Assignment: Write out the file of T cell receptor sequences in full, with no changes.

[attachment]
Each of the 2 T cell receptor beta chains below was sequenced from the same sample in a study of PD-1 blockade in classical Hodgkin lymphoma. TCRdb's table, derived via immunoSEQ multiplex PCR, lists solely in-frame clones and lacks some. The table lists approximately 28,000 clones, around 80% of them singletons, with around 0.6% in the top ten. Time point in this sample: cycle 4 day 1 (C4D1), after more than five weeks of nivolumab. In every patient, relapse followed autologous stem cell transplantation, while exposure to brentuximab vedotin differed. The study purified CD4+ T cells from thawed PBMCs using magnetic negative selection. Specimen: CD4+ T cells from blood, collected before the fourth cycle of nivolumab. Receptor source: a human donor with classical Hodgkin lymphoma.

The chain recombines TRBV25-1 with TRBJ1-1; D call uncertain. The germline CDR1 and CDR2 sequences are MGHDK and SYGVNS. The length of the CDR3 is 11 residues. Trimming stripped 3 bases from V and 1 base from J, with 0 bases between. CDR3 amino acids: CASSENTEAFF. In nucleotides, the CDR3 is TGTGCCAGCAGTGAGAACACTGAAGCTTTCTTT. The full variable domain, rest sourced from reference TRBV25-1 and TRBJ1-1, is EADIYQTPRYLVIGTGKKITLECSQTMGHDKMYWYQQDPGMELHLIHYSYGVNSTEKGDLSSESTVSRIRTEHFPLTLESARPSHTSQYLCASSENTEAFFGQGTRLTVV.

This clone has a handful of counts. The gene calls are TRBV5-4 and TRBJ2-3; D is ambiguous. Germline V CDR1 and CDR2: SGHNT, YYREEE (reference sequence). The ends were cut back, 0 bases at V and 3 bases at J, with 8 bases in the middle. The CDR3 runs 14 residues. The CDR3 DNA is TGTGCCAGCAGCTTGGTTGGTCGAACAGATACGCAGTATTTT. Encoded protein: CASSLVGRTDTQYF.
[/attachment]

Each of the 2 T cell receptor beta chains below was sequenced from the same sample in a study of PD-1 blockade in classical Hodgkin lymphoma. TCRdb's table, derived via immunoSEQ multiplex PCR, lists solely in-frame clones and lacks some. The table lists approximately 28,000 clones, around 80% of them singletons, with around 0.6% in the top ten. Time point in this sample: cycle 4 day 1 (C4D1), after more than five weeks of nivolumab. In every patient, relapse followed autologous stem cell transplantation, while exposure to brentuximab vedotin differed. The study purified CD4+ T cells from thawed PBMCs using magnetic negative selection. Specimen: CD4+ T cells from blood, collected before the fourth cycle of nivolumab. Receptor source: a human donor with classical Hodgkin lymphoma.

The chain recombines TRBV25-1 with TRBJ1-1; D call uncertain. The germline CDR1 and CDR2 sequences are MGHDK and SYGVNS. The length of the CDR3 is 11 residues. Trimming stripped 3 bases from V and 1 base from J, with 0 bases between. CDR3 amino acids: CASSENTEAFF. In nucleotides, the CDR3 is TGTGCCAGCAGTGAGAACACTGAAGCTTTCTTT. The full variable domain, rest sourced from reference TRBV25-1 and TRBJ1-1, is EADIYQTPRYLVIGTGKKITLECSQTMGHDKMYWYQQDPGMELHLIHYSYGVNSTEKGDLSSESTVSRIRTEHFPLTLESARPSHTSQYLCASSENTEAFFGQGTRLTVV.

This clone has a handful of counts. The gene calls are TRBV5-4 and TRBJ2-3; D is ambiguous. Germline V CDR1 and CDR2: SGHNT, YYREEE (reference sequence). The ends were cut back, 0 bases at V and 3 bases at J, with 8 bases in the middle. The CDR3 runs 14 residues. The CDR3 DNA is TGTGCCAGCAGCTTGGTTGGTCGAACAGATACGCAGTATTTT. Encoded protein: CASSLVGRTDTQYF.